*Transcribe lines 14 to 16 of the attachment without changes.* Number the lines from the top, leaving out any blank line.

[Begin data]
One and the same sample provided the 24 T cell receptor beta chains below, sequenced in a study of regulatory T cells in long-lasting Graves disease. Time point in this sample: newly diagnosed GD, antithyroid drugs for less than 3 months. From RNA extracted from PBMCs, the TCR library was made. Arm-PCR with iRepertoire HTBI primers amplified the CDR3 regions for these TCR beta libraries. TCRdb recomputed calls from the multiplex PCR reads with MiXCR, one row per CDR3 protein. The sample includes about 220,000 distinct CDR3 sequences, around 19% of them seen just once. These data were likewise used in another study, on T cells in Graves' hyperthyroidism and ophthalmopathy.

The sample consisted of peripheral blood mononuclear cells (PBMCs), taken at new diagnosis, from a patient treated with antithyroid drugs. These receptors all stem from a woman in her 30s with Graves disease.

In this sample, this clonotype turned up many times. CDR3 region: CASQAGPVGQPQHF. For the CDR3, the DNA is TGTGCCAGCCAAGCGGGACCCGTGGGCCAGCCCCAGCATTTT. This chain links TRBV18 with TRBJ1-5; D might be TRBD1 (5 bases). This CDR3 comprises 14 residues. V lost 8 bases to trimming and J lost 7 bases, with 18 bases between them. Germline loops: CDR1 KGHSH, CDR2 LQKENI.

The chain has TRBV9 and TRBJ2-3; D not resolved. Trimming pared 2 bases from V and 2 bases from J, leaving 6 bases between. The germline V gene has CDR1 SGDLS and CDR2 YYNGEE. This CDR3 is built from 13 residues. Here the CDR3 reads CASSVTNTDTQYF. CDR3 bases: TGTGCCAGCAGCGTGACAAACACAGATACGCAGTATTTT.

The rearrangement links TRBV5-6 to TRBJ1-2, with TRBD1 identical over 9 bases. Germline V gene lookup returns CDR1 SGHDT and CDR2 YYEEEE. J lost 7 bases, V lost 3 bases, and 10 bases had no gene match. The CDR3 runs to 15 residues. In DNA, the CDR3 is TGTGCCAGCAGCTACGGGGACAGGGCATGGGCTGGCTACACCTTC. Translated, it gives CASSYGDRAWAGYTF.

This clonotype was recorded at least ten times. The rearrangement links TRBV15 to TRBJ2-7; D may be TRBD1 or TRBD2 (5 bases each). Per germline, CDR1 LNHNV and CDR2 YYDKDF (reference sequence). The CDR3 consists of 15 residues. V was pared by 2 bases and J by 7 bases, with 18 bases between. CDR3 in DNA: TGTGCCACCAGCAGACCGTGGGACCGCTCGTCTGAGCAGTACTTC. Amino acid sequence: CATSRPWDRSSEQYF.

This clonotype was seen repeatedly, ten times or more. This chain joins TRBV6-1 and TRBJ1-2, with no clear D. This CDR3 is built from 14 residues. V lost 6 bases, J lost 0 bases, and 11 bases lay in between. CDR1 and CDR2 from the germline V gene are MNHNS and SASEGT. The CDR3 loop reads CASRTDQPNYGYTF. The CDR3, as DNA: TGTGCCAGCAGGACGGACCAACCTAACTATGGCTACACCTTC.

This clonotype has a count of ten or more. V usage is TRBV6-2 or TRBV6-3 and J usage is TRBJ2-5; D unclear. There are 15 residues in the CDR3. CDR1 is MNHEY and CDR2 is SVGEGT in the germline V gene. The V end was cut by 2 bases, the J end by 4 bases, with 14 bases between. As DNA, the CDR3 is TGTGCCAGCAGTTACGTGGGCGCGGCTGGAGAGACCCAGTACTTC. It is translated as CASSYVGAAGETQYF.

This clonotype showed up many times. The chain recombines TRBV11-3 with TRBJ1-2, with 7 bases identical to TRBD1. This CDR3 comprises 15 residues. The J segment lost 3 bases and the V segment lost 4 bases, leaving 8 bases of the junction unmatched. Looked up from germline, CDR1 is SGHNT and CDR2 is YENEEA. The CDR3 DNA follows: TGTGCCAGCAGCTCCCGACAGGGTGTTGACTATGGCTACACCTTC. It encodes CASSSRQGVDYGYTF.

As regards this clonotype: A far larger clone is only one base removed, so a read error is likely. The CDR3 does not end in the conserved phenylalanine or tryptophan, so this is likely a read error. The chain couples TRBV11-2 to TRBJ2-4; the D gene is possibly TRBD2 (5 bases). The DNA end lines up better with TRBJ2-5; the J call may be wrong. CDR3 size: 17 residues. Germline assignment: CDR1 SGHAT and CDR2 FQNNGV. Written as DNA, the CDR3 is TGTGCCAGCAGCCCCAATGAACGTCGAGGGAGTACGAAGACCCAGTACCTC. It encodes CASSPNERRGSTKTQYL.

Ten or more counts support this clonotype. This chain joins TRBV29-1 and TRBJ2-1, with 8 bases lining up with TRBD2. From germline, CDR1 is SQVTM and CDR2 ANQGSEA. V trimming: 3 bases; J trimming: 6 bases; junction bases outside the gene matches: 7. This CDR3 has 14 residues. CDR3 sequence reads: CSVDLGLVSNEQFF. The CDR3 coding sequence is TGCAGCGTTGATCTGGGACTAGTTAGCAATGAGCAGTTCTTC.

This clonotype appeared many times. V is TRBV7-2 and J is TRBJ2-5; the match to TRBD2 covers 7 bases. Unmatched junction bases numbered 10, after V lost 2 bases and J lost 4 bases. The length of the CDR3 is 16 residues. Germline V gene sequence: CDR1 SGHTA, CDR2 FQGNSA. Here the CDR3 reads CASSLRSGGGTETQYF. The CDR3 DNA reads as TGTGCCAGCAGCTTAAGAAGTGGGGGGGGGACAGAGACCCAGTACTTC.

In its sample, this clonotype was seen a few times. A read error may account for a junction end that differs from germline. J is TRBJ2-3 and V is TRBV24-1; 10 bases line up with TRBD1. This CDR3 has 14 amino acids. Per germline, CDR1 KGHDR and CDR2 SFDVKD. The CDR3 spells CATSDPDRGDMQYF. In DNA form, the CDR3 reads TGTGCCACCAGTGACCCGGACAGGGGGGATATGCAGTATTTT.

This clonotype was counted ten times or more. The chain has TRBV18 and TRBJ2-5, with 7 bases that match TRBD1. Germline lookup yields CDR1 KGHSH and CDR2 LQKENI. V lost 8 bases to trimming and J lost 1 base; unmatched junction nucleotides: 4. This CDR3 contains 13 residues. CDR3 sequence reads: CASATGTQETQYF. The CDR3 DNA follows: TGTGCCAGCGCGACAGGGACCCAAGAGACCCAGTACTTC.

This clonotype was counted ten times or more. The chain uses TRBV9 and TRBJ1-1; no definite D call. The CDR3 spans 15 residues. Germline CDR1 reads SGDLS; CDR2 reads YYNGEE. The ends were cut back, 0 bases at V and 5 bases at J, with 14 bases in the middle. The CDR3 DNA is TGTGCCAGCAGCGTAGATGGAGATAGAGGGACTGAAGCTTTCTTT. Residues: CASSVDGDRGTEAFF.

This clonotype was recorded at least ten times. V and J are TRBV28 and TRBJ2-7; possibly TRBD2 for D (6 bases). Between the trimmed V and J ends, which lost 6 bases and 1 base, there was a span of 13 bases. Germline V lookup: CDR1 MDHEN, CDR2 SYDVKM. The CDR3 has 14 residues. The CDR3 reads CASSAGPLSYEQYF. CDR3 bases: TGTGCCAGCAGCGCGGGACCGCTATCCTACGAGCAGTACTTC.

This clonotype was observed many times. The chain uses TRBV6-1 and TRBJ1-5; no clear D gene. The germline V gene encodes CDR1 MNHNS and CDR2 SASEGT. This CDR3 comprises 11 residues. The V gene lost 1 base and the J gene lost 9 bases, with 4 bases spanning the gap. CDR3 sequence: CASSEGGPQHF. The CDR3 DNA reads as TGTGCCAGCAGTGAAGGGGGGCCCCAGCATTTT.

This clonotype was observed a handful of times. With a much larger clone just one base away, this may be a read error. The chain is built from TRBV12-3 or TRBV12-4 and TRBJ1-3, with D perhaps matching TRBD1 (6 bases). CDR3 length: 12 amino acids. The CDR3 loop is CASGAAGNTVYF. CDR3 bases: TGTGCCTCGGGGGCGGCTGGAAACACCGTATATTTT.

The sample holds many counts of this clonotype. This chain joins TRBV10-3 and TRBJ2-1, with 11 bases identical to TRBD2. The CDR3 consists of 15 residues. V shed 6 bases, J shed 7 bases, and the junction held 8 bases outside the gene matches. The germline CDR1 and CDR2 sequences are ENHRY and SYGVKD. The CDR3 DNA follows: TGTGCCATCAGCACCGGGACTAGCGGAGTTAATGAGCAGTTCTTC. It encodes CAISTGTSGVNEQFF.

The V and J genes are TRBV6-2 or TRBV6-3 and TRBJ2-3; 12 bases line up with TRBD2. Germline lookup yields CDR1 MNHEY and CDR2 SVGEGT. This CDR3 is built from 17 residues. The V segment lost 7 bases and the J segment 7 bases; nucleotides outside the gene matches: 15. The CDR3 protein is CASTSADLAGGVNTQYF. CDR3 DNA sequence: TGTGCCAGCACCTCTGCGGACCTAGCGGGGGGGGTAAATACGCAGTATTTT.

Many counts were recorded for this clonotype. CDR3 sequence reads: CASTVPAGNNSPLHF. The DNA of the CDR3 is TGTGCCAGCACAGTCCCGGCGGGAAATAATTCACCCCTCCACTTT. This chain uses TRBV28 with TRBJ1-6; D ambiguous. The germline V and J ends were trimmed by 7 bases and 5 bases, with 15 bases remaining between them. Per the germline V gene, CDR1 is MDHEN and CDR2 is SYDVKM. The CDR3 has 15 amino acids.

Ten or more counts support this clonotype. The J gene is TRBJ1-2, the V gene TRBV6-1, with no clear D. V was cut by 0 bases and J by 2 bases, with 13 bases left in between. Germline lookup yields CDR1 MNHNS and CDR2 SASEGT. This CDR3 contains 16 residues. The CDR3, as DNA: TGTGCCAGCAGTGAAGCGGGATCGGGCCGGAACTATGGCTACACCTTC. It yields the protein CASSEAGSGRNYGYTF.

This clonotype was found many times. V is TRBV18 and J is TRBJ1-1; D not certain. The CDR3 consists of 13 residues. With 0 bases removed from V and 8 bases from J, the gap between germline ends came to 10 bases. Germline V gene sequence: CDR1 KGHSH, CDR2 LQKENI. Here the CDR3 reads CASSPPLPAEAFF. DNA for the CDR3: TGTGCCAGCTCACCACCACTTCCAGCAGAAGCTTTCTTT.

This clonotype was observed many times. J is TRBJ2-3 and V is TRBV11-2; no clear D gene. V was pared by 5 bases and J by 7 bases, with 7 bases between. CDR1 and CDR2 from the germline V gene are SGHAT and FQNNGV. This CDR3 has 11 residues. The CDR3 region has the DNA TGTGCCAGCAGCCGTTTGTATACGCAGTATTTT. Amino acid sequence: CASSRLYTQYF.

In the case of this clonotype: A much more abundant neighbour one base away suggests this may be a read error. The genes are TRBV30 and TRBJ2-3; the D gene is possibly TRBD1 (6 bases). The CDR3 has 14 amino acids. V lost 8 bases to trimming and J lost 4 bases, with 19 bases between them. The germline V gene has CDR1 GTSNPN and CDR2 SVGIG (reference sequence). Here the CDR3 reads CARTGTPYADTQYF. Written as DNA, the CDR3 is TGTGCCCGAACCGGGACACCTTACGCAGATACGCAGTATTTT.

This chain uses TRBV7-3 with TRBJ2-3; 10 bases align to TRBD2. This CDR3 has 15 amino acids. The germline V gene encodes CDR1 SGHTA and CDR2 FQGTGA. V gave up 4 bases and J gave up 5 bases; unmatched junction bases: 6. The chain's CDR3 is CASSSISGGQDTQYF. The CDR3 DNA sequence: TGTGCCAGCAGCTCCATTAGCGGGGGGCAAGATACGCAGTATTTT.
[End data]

This clonotype was counted ten times or more. The chain has TRBV18 and TRBJ2-5, with 7 bases that match TRBD1. Germline lookup yields CDR1 KGHSH and CDR2 LQKENI. V lost 8 bases to trimming and J lost 1 base; unmatched junction nucleotides: 4. This CDR3 contains 13 residues. CDR3 sequence reads: CASATGTQETQYF. The CDR3 DNA follows: TGTGCCAGCGCGACAGGGACCCAAGAGACCCAGTACTTC.

This clonotype was counted ten times or more. The chain uses TRBV9 and TRBJ1-1; no definite D call. The CDR3 spans 15 residues. Germline CDR1 reads SGDLS; CDR2 reads YYNGEE. The ends were cut back, 0 bases at V and 5 bases at J, with 14 bases in the middle. The CDR3 DNA is TGTGCCAGCAGCGTAGATGGAGATAGAGGGACTGAAGCTTTCTTT. Residues: CASSVDGDRGTEAFF.

This clonotype was recorded at least ten times. V and J are TRBV28 and TRBJ2-7; possibly TRBD2 for D (6 bases). Between the trimmed V and J ends, which lost 6 bases and 1 base, there was a span of 13 bases. Germline V lookup: CDR1 MDHEN, CDR2 SYDVKM. The CDR3 has 14 residues. The CDR3 reads CASSAGPLSYEQYF. CDR3 bases: TGTGCCAGCAGCGCGGGACCGCTATCCTACGAGCAGTACTTC.